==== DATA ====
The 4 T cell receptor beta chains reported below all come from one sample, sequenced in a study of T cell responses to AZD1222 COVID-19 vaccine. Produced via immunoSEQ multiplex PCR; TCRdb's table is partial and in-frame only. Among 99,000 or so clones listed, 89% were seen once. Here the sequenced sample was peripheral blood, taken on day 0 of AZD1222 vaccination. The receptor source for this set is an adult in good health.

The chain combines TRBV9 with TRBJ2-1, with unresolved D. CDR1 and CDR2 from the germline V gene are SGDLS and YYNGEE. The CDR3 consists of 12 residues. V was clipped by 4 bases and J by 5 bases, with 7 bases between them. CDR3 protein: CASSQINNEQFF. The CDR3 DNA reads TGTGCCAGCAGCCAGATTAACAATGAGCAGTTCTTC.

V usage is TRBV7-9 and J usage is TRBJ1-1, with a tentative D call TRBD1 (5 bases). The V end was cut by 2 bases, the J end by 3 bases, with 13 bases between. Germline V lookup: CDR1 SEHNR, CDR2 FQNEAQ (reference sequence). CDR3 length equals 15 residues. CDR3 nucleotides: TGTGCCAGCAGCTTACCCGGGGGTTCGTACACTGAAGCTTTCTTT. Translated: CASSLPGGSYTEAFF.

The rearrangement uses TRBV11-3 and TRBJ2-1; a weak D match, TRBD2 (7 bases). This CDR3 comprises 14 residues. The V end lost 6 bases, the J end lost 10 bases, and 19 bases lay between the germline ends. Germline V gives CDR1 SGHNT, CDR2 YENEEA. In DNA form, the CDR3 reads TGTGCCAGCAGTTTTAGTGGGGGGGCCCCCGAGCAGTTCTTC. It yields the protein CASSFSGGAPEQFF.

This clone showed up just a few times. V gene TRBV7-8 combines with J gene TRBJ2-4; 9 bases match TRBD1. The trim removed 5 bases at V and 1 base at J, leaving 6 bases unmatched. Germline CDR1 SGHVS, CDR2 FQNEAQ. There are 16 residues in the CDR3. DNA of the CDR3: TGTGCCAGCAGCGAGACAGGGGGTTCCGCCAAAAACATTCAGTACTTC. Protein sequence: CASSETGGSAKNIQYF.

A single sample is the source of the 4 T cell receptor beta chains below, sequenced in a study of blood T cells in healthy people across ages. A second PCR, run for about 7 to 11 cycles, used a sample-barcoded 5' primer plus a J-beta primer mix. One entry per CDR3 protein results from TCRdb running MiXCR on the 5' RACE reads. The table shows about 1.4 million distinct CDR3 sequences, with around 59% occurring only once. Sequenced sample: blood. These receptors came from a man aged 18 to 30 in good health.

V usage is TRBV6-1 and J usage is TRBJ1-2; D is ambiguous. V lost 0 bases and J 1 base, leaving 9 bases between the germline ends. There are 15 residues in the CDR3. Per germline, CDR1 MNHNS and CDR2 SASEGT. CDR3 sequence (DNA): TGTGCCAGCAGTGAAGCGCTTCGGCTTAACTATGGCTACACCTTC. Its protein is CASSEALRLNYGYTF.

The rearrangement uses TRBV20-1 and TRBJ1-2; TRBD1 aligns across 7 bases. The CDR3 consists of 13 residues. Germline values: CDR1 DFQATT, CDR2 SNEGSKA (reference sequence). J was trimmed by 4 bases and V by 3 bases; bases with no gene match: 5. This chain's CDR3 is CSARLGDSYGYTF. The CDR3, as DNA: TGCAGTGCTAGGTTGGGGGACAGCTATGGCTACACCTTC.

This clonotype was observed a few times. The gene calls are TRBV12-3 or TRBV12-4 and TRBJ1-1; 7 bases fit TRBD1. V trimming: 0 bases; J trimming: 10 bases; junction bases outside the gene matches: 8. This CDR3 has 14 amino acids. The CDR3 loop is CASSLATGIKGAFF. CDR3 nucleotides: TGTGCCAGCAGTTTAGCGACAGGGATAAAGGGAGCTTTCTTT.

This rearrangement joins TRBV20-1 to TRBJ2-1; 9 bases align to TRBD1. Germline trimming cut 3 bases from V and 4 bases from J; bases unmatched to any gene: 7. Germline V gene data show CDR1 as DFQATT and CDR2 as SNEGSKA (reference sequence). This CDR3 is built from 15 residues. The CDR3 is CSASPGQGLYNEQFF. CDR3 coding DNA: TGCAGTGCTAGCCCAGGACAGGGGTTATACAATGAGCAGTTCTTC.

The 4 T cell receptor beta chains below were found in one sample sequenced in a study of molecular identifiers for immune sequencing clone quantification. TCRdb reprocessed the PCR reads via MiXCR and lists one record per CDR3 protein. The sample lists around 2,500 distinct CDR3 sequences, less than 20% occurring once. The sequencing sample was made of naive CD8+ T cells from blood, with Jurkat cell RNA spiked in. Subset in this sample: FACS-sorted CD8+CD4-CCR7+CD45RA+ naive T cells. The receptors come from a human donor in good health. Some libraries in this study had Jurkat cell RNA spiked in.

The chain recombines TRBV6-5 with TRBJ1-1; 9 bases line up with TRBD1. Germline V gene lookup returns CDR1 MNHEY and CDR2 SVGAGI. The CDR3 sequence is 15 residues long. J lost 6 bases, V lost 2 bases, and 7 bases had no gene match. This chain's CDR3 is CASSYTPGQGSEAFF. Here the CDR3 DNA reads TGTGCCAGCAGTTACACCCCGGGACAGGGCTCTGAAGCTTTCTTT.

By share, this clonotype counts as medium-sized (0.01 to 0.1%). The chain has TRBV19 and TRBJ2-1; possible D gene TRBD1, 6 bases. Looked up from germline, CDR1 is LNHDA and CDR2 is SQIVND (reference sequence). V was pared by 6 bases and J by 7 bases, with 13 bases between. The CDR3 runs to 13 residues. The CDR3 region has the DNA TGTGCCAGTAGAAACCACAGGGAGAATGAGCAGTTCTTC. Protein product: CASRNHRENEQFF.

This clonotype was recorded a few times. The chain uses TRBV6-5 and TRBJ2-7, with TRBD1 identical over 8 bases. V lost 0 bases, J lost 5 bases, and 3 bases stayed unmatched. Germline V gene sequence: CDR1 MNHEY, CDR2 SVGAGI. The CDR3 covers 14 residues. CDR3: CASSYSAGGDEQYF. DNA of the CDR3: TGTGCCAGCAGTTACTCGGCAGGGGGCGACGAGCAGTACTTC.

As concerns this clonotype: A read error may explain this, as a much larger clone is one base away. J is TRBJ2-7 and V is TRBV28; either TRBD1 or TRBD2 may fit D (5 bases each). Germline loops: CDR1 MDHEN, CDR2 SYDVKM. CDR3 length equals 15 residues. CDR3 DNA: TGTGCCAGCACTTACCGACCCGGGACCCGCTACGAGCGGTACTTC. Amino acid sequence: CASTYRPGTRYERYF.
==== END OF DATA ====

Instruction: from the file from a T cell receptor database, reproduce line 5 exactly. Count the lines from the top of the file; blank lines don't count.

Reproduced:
This clone showed up just a few times. V gene TRBV7-8 combines with J gene TRBJ2-4; 9 bases match TRBD1. The trim removed 5 bases at V and 1 base at J, leaving 6 bases unmatched. Germline CDR1 SGHVS, CDR2 FQNEAQ. There are 16 residues in the CDR3. DNA of the CDR3: TGTGCCAGCAGCGAGACAGGGGGTTCCGCCAAAAACATTCAGTACTTC. Protein sequence: CASSETGGSAKNIQYF.